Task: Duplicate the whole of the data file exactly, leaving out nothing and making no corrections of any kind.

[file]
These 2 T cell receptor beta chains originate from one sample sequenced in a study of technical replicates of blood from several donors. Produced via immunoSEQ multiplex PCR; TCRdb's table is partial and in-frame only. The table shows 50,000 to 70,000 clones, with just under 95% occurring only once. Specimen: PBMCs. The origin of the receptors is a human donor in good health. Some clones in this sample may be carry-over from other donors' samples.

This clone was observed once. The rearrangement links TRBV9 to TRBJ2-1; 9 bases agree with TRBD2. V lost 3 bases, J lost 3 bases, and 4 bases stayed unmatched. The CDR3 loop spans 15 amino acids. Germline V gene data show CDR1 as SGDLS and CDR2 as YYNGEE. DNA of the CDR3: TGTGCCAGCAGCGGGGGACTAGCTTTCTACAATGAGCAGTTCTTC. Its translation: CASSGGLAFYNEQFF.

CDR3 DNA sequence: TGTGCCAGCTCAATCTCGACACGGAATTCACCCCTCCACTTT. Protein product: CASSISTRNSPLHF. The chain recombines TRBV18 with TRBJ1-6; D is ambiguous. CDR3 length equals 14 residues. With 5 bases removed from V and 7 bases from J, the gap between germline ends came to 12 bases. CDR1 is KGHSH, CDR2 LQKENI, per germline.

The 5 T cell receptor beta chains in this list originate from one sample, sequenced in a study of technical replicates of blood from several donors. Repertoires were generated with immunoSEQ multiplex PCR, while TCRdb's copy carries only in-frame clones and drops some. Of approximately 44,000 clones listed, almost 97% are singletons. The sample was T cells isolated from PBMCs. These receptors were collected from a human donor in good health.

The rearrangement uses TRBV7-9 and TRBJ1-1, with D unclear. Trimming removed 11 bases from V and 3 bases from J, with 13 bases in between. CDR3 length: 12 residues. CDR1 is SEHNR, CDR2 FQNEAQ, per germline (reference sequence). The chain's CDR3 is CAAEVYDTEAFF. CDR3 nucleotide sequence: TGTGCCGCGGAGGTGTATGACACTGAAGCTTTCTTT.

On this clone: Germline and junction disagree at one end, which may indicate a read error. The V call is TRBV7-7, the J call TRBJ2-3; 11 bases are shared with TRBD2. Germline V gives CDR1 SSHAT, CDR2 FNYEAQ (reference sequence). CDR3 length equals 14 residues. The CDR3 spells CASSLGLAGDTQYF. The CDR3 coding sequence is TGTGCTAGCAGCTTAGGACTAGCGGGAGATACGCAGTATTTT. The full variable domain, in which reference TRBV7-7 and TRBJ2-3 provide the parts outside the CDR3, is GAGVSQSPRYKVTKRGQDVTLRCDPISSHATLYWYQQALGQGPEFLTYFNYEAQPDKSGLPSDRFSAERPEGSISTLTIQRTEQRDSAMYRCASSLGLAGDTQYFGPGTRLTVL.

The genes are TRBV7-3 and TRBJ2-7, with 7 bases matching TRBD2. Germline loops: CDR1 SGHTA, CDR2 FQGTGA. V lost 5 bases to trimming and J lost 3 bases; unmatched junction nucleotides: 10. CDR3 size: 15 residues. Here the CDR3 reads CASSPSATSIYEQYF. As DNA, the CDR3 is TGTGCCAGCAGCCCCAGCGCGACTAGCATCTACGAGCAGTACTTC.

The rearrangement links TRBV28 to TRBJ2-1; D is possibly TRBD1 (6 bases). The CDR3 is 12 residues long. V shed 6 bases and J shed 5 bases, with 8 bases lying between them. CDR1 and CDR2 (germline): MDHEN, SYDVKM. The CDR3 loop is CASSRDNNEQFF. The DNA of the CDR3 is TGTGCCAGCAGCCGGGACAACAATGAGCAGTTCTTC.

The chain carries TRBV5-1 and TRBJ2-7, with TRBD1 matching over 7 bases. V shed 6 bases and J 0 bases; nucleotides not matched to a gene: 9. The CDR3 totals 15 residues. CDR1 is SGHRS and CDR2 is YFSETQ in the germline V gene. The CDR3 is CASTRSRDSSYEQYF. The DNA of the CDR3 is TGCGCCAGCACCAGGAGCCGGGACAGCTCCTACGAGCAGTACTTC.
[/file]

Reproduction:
These 2 T cell receptor beta chains originate from one sample sequenced in a study of technical replicates of blood from several donors. Produced via immunoSEQ multiplex PCR; TCRdb's table is partial and in-frame only. The table shows 50,000 to 70,000 clones, with just under 95% occurring only once. Specimen: PBMCs. The origin of the receptors is a human donor in good health. Some clones in this sample may be carry-over from other donors' samples.

This clone was observed once. The rearrangement links TRBV9 to TRBJ2-1; 9 bases agree with TRBD2. V lost 3 bases, J lost 3 bases, and 4 bases stayed unmatched. The CDR3 loop spans 15 amino acids. Germline V gene data show CDR1 as SGDLS and CDR2 as YYNGEE. DNA of the CDR3: TGTGCCAGCAGCGGGGGACTAGCTTTCTACAATGAGCAGTTCTTC. Its translation: CASSGGLAFYNEQFF.

CDR3 DNA sequence: TGTGCCAGCTCAATCTCGACACGGAATTCACCCCTCCACTTT. Protein product: CASSISTRNSPLHF. The chain recombines TRBV18 with TRBJ1-6; D is ambiguous. CDR3 length equals 14 residues. With 5 bases removed from V and 7 bases from J, the gap between germline ends came to 12 bases. CDR1 is KGHSH, CDR2 LQKENI, per germline.

The 5 T cell receptor beta chains in this list originate from one sample, sequenced in a study of technical replicates of blood from several donors. Repertoires were generated with immunoSEQ multiplex PCR, while TCRdb's copy carries only in-frame clones and drops some. Of approximately 44,000 clones listed, almost 97% are singletons. The sample was T cells isolated from PBMCs. These receptors were collected from a human donor in good health.

The rearrangement uses TRBV7-9 and TRBJ1-1, with D unclear. Trimming removed 11 bases from V and 3 bases from J, with 13 bases in between. CDR3 length: 12 residues. CDR1 is SEHNR, CDR2 FQNEAQ, per germline (reference sequence). The chain's CDR3 is CAAEVYDTEAFF. CDR3 nucleotide sequence: TGTGCCGCGGAGGTGTATGACACTGAAGCTTTCTTT.

On this clone: Germline and junction disagree at one end, which may indicate a read error. The V call is TRBV7-7, the J call TRBJ2-3; 11 bases are shared with TRBD2. Germline V gives CDR1 SSHAT, CDR2 FNYEAQ (reference sequence). CDR3 length equals 14 residues. The CDR3 spells CASSLGLAGDTQYF. The CDR3 coding sequence is TGTGCTAGCAGCTTAGGACTAGCGGGAGATACGCAGTATTTT. The full variable domain, in which reference TRBV7-7 and TRBJ2-3 provide the parts outside the CDR3, is GAGVSQSPRYKVTKRGQDVTLRCDPISSHATLYWYQQALGQGPEFLTYFNYEAQPDKSGLPSDRFSAERPEGSISTLTIQRTEQRDSAMYRCASSLGLAGDTQYFGPGTRLTVL.

The genes are TRBV7-3 and TRBJ2-7, with 7 bases matching TRBD2. Germline loops: CDR1 SGHTA, CDR2 FQGTGA. V lost 5 bases to trimming and J lost 3 bases; unmatched junction nucleotides: 10. CDR3 size: 15 residues. Here the CDR3 reads CASSPSATSIYEQYF. As DNA, the CDR3 is TGTGCCAGCAGCCCCAGCGCGACTAGCATCTACGAGCAGTACTTC.

The rearrangement links TRBV28 to TRBJ2-1; D is possibly TRBD1 (6 bases). The CDR3 is 12 residues long. V shed 6 bases and J shed 5 bases, with 8 bases lying between them. CDR1 and CDR2 (germline): MDHEN, SYDVKM. The CDR3 loop is CASSRDNNEQFF. The DNA of the CDR3 is TGTGCCAGCAGCCGGGACAACAATGAGCAGTTCTTC.

The chain carries TRBV5-1 and TRBJ2-7, with TRBD1 matching over 7 bases. V shed 6 bases and J 0 bases; nucleotides not matched to a gene: 9. The CDR3 totals 15 residues. CDR1 is SGHRS and CDR2 is YFSETQ in the germline V gene. The CDR3 is CASTRSRDSSYEQYF. The DNA of the CDR3 is TGCGCCAGCACCAGGAGCCGGGACAGCTCCTACGAGCAGTACTTC.